Increases efficiency. Fewer questions, less hesitation and more frictionless work. It’s quite simple. When everyone knows the next step and how they are supposed to perform it, there’s no stopping them.

Simplifies scaling. Once you expand your services or launch a new product, you’ll need new designs and UIs as quickly as possible. With a design system, this can be done in an orderly fashion and without compromising the quality of UX. Without a design system, we already know what the result will be – a mess.

Basically, a design system enables your business to design, realize, develop and scale with the utmost efficiency and on a consistently excellent basis.

There’s another benefit that you’ve probably already guessed, but I’ll stress it nonetheless. A design system saves A LOT of time.

PGS Software estimates that the simple task of designing, developing and testing a few buttons usually takes them around 14 to 15 hours of work without a design system. The same task was estimated to take only 2.5 hours with a design system. That saved 11.5 hours – or 80% quicker! And all we are talking about is some simple buttons.

Similarly, Distillery design estimates that you can save up to 70% of your team’s time during a product development process. That’s nothing to sniff at.

That’s how you save time.

Last but not least, there’s user feedback. It’s extremely valuable, but it’s useless if you don’t do something with it. With a design system, you take the most important takeaways and incorporate them so that they impact and enhance anything that your team creates from then on.

While we’re on the topic of users… what about the users of a design system? What’s in it for them?

Clarity not confusion, empowerment not frustration

One of the fundamental questions when creating a design system is:

“Who is going to use it and how?”

Think of the system as a company’s UX for its own designers and developers. The main goal of a well-made design system is not to make people work less (although this is a nice bonus), but to encourage people to work better.

So, what does a design system do for your designers and developers?

Helps any newcomers to start working on various tasks almost immediately. It allows them to understand and speak your company’s design language without the need to ask a ton of newbie questions. Being able to understand things is a nice confidence boost and helps the new starters to feel useful and empowered.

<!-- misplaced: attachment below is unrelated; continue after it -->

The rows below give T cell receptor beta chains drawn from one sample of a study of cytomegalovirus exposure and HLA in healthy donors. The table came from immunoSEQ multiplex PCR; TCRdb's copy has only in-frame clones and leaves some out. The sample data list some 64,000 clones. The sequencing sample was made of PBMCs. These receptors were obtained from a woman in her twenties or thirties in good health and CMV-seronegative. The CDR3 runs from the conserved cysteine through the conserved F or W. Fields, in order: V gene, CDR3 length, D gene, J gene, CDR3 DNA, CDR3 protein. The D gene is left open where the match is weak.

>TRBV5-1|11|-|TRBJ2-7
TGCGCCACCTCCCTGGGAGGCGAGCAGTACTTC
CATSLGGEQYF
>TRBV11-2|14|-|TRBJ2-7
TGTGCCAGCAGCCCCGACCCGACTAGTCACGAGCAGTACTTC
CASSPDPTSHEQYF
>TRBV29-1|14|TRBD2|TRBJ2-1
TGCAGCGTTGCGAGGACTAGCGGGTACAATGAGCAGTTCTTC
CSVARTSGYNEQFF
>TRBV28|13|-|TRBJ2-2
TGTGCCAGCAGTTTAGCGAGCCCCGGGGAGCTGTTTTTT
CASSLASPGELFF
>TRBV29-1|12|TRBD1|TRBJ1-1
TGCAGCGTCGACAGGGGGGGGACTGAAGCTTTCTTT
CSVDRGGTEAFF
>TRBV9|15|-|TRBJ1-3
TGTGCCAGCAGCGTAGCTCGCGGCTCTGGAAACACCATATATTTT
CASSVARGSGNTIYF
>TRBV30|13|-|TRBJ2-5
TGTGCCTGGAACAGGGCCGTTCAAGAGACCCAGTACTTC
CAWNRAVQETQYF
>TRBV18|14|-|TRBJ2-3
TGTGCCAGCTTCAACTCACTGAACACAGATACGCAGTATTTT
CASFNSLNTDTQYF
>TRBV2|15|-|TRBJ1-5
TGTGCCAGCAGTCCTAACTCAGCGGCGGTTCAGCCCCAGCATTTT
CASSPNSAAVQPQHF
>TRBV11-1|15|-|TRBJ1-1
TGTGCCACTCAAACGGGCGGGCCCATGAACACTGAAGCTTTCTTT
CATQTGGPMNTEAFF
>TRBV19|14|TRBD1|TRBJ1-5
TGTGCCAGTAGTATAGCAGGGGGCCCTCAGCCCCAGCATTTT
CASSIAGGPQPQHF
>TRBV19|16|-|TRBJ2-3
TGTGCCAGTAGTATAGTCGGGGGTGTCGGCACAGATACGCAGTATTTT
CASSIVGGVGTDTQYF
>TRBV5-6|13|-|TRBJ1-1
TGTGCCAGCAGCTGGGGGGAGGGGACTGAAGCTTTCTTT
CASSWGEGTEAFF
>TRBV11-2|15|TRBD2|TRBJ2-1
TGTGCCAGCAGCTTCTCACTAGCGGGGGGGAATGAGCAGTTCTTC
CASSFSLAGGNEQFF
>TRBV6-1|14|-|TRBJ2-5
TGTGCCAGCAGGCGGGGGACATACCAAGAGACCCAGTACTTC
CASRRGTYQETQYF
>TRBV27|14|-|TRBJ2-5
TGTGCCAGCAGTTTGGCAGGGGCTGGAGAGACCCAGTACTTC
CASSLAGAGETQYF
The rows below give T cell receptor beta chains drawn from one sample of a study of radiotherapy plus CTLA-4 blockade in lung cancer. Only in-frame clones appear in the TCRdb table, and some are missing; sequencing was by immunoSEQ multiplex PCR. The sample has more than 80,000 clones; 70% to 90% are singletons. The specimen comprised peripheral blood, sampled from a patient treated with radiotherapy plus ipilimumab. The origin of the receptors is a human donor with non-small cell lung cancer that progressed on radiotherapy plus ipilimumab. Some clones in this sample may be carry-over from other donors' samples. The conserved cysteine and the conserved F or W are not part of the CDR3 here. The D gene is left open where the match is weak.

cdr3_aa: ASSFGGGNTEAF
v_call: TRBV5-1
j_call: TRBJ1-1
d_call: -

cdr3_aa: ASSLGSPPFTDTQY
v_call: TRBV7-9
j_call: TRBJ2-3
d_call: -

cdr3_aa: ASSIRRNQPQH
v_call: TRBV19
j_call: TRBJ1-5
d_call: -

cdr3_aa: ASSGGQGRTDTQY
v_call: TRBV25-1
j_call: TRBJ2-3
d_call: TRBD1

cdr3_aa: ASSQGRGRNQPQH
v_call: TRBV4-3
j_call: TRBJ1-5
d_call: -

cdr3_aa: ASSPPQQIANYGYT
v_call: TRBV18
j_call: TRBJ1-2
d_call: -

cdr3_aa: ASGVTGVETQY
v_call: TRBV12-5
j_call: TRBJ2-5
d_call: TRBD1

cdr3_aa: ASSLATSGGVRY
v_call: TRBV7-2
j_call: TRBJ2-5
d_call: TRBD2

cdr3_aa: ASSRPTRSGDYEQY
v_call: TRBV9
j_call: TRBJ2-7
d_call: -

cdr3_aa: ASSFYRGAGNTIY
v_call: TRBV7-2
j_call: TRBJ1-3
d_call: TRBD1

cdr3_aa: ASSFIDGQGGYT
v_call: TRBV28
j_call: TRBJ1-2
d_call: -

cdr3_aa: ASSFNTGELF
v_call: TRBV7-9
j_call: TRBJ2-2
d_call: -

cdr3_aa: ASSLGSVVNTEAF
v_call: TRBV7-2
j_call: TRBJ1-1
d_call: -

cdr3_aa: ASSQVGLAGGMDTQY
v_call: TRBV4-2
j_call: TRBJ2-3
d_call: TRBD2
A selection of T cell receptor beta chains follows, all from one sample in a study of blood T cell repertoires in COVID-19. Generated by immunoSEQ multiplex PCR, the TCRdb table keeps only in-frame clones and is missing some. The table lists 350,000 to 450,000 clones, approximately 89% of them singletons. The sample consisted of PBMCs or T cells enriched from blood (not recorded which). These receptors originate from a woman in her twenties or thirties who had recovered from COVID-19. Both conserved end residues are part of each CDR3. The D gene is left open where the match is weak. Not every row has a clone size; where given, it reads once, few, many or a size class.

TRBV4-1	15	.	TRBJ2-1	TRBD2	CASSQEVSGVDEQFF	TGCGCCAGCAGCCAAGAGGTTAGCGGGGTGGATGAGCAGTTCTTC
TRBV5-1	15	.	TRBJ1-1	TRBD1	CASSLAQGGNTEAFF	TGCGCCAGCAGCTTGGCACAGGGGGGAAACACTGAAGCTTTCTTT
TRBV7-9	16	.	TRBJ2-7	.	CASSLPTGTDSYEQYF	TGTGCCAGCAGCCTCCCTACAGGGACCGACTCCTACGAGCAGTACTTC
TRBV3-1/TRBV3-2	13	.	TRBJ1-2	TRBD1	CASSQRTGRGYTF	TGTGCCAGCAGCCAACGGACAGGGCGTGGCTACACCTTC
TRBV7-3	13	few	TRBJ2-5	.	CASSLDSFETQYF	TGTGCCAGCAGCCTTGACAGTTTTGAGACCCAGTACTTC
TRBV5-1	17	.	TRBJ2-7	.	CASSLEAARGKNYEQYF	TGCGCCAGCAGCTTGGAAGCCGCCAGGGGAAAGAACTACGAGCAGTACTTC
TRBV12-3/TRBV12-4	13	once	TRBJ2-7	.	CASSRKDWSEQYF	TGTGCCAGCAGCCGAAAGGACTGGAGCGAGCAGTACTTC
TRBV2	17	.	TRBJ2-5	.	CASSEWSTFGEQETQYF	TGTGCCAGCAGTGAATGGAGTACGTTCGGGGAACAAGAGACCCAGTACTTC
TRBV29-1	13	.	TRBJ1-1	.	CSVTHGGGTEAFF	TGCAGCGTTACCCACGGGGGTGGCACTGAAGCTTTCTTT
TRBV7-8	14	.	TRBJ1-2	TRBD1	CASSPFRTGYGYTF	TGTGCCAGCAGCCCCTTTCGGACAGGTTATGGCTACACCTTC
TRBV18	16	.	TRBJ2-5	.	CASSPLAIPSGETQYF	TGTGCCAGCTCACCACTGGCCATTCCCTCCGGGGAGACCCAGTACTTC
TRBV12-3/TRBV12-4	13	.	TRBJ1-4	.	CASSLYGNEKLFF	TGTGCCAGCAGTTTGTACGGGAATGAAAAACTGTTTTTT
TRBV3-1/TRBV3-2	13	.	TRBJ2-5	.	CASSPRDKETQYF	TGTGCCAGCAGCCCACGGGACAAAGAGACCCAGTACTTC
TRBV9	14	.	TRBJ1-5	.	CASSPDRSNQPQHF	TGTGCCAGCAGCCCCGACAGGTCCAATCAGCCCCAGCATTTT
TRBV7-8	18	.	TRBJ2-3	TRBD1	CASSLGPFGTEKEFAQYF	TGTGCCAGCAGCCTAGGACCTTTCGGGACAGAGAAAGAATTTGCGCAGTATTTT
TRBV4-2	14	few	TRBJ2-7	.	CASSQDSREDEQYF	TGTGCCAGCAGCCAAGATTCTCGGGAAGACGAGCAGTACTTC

Enables designers to stop worrying about details such as font sizes and color shades, and allows them to start focusing on the bigger UX picture. They have more time to create meaningful work that will satisfy both them and the users.

Eliminates knowledge silos. If only one or two people know the most about UX-related things, they become the go-to guys for anyone with questions that need answering. That’s stressful for them and extremely risky for the company. If such a person decides to move on, it creates context gaps that can lead to bad user and employee experiences, or even product failure.

Makes troubleshooting easier and more objective. It can be hard to critique someone’s work without them taking it personally. It helps if you can use the system to point out a mistake and explain why it should be done in the described way. You might also discover that the design system wasn’t clear enough in the first place, so you can improve it to prevent blunders in the future.

Shows that a company is well-organized. Using a design system can help to improve your team’s mood, as there are fewer questions and moments of frustration. This can be crucial, especially at a time when retaining top talent is getting harder and harder for many companies. If an employee feels good and empowered, he or she is more likely to stay.

When to implement a design system?

I’m sure you can now see how a design system can help any business or team. There really are no drawbacks. It’s a necessary solution for an ever changing entrepreneurial world.

When is the best time to implement one? Want to guess? Yes – NOW. The longer you wait, the bigger your design audit will be. Inconsistencies will pile up, so it truly is a case of the sooner the better. Once you have your system in place, it will start paying off right away and you’ll never look back again.

“But… where to start?”

I hear you. And I have just the thing if you’re not sure how to do it but want to build your system on solid foundations.

I can help you to create a design system that will make your work more efficient and enjoyable.


Additional read

How to conduct user research: A step-by-step guide

Hungry for more?

About the author

Romina Kavcic small photo

Oh hey, I’m Romina.

I am a Design Strategist who holds a Master of Business Administration. I have 15+ years of career experience in design work and consulting across both tech startups and several marquee tech unicorns such as Stellar.org, Outfit7, Databox, Xamarin, Chipolo, Singularity.NET, etc. I currently advise, coach and consult with companies on design strategy & management, visual design and user experience. My work has been published on Forbes, Hackernoon, Blockgeeks, Newsbtc, Bizjournals, and featured on Apple iTunes Store.